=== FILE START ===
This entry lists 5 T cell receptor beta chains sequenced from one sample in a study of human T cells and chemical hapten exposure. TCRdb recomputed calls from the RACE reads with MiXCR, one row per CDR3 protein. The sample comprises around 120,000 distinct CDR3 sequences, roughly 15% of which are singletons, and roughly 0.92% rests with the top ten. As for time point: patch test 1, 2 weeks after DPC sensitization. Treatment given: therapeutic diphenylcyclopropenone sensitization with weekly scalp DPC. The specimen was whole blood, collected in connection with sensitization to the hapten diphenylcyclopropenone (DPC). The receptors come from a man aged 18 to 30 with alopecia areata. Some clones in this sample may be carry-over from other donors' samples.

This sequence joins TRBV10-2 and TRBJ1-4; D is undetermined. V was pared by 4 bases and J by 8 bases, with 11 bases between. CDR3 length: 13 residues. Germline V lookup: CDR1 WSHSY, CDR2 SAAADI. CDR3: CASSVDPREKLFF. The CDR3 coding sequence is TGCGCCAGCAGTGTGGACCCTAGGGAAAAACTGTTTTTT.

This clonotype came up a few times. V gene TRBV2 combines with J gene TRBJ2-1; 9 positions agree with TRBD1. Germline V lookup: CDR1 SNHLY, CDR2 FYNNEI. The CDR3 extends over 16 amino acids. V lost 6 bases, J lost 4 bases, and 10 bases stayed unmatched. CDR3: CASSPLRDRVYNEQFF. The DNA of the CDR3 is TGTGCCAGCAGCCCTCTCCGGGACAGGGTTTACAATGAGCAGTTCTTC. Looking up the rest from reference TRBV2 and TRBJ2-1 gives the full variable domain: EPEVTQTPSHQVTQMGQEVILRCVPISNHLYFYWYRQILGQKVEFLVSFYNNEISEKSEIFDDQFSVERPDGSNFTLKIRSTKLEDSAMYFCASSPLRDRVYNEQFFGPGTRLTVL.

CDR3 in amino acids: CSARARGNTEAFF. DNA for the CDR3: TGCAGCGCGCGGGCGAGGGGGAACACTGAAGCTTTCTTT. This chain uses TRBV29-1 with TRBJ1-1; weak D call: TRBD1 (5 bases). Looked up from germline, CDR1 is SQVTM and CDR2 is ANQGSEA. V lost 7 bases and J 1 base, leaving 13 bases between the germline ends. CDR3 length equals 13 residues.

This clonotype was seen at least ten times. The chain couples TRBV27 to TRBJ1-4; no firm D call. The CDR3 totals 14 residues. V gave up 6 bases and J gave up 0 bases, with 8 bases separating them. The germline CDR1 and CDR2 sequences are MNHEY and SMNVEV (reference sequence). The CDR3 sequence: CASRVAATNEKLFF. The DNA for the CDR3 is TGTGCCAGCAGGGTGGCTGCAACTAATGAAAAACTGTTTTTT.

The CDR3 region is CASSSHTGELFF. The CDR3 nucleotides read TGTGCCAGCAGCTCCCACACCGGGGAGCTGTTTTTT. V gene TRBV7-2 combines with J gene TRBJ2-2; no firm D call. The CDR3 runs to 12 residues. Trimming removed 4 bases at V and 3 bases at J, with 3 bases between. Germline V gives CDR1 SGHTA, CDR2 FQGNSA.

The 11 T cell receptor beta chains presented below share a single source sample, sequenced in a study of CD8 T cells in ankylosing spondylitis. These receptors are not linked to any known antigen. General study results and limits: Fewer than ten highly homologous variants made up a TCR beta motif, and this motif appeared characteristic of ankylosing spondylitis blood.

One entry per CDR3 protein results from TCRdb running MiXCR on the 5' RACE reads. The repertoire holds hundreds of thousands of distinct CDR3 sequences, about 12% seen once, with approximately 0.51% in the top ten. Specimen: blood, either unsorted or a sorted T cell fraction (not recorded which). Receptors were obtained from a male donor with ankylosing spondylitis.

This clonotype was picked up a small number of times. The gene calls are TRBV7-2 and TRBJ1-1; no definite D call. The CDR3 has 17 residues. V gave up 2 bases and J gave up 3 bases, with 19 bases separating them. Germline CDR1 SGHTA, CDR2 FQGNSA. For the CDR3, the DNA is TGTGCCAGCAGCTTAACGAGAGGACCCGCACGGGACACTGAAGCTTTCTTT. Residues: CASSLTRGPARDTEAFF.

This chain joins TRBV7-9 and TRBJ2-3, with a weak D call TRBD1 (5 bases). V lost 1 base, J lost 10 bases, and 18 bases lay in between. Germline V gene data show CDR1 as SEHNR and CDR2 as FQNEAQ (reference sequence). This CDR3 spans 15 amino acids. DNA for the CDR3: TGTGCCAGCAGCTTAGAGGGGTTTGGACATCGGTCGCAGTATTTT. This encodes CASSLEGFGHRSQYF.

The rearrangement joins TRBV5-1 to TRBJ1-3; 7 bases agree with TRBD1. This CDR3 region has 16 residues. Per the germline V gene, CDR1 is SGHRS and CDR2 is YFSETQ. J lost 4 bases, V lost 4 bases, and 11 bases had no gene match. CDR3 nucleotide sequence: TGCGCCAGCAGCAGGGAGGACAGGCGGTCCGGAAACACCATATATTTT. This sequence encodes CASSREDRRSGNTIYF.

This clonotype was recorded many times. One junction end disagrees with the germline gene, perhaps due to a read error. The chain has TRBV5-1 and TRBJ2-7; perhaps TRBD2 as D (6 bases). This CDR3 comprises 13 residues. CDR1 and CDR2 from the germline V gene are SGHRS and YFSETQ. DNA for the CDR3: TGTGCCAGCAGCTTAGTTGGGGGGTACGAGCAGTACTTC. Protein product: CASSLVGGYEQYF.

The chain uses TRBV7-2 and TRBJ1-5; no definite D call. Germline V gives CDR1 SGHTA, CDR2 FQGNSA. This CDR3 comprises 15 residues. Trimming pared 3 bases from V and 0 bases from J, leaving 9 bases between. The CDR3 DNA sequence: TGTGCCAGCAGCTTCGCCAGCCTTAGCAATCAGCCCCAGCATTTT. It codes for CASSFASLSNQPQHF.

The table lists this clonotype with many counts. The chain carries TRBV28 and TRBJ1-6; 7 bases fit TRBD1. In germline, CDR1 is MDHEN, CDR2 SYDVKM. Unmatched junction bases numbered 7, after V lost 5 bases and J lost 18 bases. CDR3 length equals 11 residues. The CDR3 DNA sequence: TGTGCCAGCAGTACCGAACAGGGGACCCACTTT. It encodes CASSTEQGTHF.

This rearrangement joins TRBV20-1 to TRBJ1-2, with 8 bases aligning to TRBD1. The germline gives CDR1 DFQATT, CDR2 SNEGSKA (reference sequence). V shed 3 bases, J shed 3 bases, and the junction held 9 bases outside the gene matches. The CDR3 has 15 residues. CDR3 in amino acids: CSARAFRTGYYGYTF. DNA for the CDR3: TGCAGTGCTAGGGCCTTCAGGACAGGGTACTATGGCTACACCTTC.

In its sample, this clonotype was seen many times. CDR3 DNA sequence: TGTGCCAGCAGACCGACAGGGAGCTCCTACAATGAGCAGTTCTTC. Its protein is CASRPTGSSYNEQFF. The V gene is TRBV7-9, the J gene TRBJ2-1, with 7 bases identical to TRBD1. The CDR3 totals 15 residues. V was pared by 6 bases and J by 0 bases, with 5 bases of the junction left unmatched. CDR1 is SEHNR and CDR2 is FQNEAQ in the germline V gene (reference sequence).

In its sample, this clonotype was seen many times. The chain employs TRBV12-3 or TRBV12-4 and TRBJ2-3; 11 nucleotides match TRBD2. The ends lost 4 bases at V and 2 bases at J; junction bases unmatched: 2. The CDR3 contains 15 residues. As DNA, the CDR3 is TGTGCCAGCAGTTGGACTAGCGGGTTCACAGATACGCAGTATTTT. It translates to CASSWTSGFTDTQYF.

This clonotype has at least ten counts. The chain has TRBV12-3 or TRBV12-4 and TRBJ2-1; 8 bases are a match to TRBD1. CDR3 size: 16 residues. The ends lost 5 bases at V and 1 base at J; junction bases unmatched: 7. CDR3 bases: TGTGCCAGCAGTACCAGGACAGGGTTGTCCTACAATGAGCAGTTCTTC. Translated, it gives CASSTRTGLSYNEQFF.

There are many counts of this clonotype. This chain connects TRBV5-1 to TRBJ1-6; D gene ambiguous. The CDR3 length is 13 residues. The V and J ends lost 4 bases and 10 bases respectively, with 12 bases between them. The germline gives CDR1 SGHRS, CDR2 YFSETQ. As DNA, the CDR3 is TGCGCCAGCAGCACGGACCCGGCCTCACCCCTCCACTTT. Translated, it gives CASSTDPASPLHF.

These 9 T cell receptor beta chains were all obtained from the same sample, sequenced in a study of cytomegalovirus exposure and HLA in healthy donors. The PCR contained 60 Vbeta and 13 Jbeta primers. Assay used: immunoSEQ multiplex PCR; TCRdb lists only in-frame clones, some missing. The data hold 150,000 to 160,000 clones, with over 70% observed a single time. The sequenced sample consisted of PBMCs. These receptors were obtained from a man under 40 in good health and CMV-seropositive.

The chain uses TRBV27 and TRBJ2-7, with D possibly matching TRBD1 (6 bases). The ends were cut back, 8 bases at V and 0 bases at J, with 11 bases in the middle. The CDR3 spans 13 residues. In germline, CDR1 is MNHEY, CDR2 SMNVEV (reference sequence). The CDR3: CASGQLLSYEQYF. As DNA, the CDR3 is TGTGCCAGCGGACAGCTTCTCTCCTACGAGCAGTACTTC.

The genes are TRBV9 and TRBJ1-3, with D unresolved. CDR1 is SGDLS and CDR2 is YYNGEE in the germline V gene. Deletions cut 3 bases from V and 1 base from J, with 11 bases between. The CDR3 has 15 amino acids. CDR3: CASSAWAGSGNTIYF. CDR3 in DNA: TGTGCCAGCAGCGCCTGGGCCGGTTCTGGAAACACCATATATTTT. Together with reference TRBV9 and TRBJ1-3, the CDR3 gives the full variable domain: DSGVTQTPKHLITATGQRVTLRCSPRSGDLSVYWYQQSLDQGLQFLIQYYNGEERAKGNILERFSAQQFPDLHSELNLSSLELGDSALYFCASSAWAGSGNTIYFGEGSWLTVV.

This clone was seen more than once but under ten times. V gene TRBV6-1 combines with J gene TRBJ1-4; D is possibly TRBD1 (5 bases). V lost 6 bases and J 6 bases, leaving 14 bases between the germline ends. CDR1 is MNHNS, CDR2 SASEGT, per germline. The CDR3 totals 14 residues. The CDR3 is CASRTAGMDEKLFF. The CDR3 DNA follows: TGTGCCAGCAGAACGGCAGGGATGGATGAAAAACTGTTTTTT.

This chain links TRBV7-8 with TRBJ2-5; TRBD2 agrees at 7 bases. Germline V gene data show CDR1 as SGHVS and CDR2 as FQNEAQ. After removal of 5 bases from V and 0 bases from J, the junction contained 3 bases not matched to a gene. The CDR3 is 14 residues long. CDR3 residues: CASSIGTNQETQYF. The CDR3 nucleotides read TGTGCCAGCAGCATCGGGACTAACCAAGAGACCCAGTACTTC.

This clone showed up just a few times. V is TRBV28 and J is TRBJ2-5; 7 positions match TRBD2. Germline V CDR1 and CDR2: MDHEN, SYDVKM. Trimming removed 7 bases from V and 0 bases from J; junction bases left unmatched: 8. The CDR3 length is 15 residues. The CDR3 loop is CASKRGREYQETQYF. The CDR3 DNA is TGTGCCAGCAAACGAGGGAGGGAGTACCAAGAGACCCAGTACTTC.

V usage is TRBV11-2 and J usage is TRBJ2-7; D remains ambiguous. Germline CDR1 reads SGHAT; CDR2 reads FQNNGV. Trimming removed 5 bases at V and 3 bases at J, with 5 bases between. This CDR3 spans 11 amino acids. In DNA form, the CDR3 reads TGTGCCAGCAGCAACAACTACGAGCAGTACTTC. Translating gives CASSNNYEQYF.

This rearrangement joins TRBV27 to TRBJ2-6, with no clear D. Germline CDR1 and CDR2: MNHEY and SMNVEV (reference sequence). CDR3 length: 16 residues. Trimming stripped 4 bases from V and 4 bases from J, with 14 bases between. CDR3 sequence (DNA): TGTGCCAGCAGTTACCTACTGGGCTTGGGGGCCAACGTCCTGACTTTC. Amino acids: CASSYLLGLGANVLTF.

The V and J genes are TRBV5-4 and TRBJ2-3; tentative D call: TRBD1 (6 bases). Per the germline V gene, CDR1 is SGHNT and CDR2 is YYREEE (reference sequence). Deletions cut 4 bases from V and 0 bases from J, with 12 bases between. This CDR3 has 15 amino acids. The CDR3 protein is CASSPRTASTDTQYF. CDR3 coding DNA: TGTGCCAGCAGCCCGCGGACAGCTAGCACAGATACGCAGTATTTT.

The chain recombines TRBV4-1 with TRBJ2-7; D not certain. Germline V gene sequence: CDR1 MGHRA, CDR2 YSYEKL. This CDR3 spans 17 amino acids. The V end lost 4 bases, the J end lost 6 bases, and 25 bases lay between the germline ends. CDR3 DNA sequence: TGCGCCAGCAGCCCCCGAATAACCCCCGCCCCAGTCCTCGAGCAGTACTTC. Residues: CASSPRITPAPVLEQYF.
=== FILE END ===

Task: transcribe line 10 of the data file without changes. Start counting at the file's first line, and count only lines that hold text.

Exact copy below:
This chain joins TRBV7-9 and TRBJ2-3, with a weak D call TRBD1 (5 bases). V lost 1 base, J lost 10 bases, and 18 bases lay in between. Germline V gene data show CDR1 as SEHNR and CDR2 as FQNEAQ (reference sequence). This CDR3 spans 15 amino acids. DNA for the CDR3: TGTGCCAGCAGCTTAGAGGGGTTTGGACATCGGTCGCAGTATTTT. This encodes CASSLEGFGHRSQYF.